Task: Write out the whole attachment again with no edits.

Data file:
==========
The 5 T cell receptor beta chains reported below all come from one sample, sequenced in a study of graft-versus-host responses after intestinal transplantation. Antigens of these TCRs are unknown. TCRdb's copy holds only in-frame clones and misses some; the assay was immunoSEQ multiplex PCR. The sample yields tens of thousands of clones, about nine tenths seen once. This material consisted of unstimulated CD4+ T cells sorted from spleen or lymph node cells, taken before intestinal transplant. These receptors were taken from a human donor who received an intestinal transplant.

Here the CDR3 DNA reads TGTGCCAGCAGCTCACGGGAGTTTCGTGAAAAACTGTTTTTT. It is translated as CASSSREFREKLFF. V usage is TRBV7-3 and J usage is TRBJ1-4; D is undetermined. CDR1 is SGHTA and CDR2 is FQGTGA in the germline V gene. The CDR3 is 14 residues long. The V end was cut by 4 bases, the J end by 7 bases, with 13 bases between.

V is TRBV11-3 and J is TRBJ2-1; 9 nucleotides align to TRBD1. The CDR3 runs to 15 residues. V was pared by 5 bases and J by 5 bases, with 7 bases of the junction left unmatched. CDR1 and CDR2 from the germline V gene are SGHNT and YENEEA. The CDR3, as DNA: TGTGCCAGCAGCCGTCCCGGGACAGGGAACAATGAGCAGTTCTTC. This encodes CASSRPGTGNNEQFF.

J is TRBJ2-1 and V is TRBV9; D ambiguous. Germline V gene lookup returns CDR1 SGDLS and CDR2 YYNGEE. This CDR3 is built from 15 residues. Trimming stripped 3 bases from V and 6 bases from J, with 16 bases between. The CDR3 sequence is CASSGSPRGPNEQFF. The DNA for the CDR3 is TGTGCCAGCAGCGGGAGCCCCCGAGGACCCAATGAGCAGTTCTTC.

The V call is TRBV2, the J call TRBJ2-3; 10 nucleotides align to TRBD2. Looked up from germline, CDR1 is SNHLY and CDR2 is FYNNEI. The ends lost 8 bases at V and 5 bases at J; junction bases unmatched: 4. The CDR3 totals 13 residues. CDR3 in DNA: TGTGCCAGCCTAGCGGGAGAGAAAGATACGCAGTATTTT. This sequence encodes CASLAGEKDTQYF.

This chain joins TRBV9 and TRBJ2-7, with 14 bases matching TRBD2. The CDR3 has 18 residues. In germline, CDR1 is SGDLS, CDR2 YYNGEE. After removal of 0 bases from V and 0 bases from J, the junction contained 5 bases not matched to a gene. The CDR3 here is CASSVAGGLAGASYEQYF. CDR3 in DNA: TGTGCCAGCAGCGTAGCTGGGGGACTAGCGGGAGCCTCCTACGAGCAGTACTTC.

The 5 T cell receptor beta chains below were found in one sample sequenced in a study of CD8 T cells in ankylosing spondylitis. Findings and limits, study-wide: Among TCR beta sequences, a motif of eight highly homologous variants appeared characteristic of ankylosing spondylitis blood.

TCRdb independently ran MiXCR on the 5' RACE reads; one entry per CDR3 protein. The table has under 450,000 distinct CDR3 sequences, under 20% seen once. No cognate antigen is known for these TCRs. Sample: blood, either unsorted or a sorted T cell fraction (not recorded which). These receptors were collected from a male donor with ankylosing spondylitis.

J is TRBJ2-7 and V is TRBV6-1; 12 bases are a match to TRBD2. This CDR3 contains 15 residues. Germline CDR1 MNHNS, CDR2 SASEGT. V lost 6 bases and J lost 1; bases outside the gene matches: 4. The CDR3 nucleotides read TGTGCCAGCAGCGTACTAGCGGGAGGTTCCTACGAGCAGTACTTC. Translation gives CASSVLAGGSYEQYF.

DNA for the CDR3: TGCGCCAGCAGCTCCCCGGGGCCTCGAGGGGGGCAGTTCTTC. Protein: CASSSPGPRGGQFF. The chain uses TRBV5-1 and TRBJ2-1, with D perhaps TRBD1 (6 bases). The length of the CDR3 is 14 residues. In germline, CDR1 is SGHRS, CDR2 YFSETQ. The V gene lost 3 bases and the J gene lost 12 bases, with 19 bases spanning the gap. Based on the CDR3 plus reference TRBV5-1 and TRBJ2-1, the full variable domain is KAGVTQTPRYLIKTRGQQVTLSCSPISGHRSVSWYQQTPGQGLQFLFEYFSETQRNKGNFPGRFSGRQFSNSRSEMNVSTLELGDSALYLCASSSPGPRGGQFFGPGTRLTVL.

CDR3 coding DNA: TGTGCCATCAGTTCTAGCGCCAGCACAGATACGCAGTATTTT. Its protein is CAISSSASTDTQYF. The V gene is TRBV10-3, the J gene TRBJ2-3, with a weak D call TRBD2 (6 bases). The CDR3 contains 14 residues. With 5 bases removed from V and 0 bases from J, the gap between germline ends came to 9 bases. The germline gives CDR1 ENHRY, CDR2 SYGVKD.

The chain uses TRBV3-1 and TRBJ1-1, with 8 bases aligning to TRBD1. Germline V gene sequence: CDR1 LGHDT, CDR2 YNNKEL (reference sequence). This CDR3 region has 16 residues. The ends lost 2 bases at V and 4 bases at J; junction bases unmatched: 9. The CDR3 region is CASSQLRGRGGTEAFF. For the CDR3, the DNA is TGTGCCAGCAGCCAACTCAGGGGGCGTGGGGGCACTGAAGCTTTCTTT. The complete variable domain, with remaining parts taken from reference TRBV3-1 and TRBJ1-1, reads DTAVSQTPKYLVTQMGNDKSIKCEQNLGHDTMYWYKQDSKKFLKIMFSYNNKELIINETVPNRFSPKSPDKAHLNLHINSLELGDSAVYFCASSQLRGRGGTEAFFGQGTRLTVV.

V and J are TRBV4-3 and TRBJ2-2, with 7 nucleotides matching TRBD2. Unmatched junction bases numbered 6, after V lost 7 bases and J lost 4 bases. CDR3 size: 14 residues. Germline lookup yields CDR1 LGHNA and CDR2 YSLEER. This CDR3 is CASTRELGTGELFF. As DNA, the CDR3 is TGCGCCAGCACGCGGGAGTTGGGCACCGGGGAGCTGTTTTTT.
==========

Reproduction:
The 5 T cell receptor beta chains reported below all come from one sample, sequenced in a study of graft-versus-host responses after intestinal transplantation. Antigens of these TCRs are unknown. TCRdb's copy holds only in-frame clones and misses some; the assay was immunoSEQ multiplex PCR. The sample yields tens of thousands of clones, about nine tenths seen once. This material consisted of unstimulated CD4+ T cells sorted from spleen or lymph node cells, taken before intestinal transplant. These receptors were taken from a human donor who received an intestinal transplant.

Here the CDR3 DNA reads TGTGCCAGCAGCTCACGGGAGTTTCGTGAAAAACTGTTTTTT. It is translated as CASSSREFREKLFF. V usage is TRBV7-3 and J usage is TRBJ1-4; D is undetermined. CDR1 is SGHTA and CDR2 is FQGTGA in the germline V gene. The CDR3 is 14 residues long. The V end was cut by 4 bases, the J end by 7 bases, with 13 bases between.

V is TRBV11-3 and J is TRBJ2-1; 9 nucleotides align to TRBD1. The CDR3 runs to 15 residues. V was pared by 5 bases and J by 5 bases, with 7 bases of the junction left unmatched. CDR1 and CDR2 from the germline V gene are SGHNT and YENEEA. The CDR3, as DNA: TGTGCCAGCAGCCGTCCCGGGACAGGGAACAATGAGCAGTTCTTC. This encodes CASSRPGTGNNEQFF.

J is TRBJ2-1 and V is TRBV9; D ambiguous. Germline V gene lookup returns CDR1 SGDLS and CDR2 YYNGEE. This CDR3 is built from 15 residues. Trimming stripped 3 bases from V and 6 bases from J, with 16 bases between. The CDR3 sequence is CASSGSPRGPNEQFF. The DNA for the CDR3 is TGTGCCAGCAGCGGGAGCCCCCGAGGACCCAATGAGCAGTTCTTC.

The V call is TRBV2, the J call TRBJ2-3; 10 nucleotides align to TRBD2. Looked up from germline, CDR1 is SNHLY and CDR2 is FYNNEI. The ends lost 8 bases at V and 5 bases at J; junction bases unmatched: 4. The CDR3 totals 13 residues. CDR3 in DNA: TGTGCCAGCCTAGCGGGAGAGAAAGATACGCAGTATTTT. This sequence encodes CASLAGEKDTQYF.

This chain joins TRBV9 and TRBJ2-7, with 14 bases matching TRBD2. The CDR3 has 18 residues. In germline, CDR1 is SGDLS, CDR2 YYNGEE. After removal of 0 bases from V and 0 bases from J, the junction contained 5 bases not matched to a gene. The CDR3 here is CASSVAGGLAGASYEQYF. CDR3 in DNA: TGTGCCAGCAGCGTAGCTGGGGGACTAGCGGGAGCCTCCTACGAGCAGTACTTC.

The 5 T cell receptor beta chains below were found in one sample sequenced in a study of CD8 T cells in ankylosing spondylitis. Findings and limits, study-wide: Among TCR beta sequences, a motif of eight highly homologous variants appeared characteristic of ankylosing spondylitis blood.

TCRdb independently ran MiXCR on the 5' RACE reads; one entry per CDR3 protein. The table has under 450,000 distinct CDR3 sequences, under 20% seen once. No cognate antigen is known for these TCRs. Sample: blood, either unsorted or a sorted T cell fraction (not recorded which). These receptors were collected from a male donor with ankylosing spondylitis.

J is TRBJ2-7 and V is TRBV6-1; 12 bases are a match to TRBD2. This CDR3 contains 15 residues. Germline CDR1 MNHNS, CDR2 SASEGT. V lost 6 bases and J lost 1; bases outside the gene matches: 4. The CDR3 nucleotides read TGTGCCAGCAGCGTACTAGCGGGAGGTTCCTACGAGCAGTACTTC. Translation gives CASSVLAGGSYEQYF.

DNA for the CDR3: TGCGCCAGCAGCTCCCCGGGGCCTCGAGGGGGGCAGTTCTTC. Protein: CASSSPGPRGGQFF. The chain uses TRBV5-1 and TRBJ2-1, with D perhaps TRBD1 (6 bases). The length of the CDR3 is 14 residues. In germline, CDR1 is SGHRS, CDR2 YFSETQ. The V gene lost 3 bases and the J gene lost 12 bases, with 19 bases spanning the gap. Based on the CDR3 plus reference TRBV5-1 and TRBJ2-1, the full variable domain is KAGVTQTPRYLIKTRGQQVTLSCSPISGHRSVSWYQQTPGQGLQFLFEYFSETQRNKGNFPGRFSGRQFSNSRSEMNVSTLELGDSALYLCASSSPGPRGGQFFGPGTRLTVL.

CDR3 coding DNA: TGTGCCATCAGTTCTAGCGCCAGCACAGATACGCAGTATTTT. Its protein is CAISSSASTDTQYF. The V gene is TRBV10-3, the J gene TRBJ2-3, with a weak D call TRBD2 (6 bases). The CDR3 contains 14 residues. With 5 bases removed from V and 0 bases from J, the gap between germline ends came to 9 bases. The germline gives CDR1 ENHRY, CDR2 SYGVKD.

The chain uses TRBV3-1 and TRBJ1-1, with 8 bases aligning to TRBD1. Germline V gene sequence: CDR1 LGHDT, CDR2 YNNKEL (reference sequence). This CDR3 region has 16 residues. The ends lost 2 bases at V and 4 bases at J; junction bases unmatched: 9. The CDR3 region is CASSQLRGRGGTEAFF. For the CDR3, the DNA is TGTGCCAGCAGCCAACTCAGGGGGCGTGGGGGCACTGAAGCTTTCTTT. The complete variable domain, with remaining parts taken from reference TRBV3-1 and TRBJ1-1, reads DTAVSQTPKYLVTQMGNDKSIKCEQNLGHDTMYWYKQDSKKFLKIMFSYNNKELIINETVPNRFSPKSPDKAHLNLHINSLELGDSAVYFCASSQLRGRGGTEAFFGQGTRLTVV.

V and J are TRBV4-3 and TRBJ2-2, with 7 nucleotides matching TRBD2. Unmatched junction bases numbered 6, after V lost 7 bases and J lost 4 bases. CDR3 size: 14 residues. Germline lookup yields CDR1 LGHNA and CDR2 YSLEER. This CDR3 is CASTRELGTGELFF. As DNA, the CDR3 is TGCGCCAGCACGCGGGAGTTGGGCACCGGGGAGCTGTTTTTT.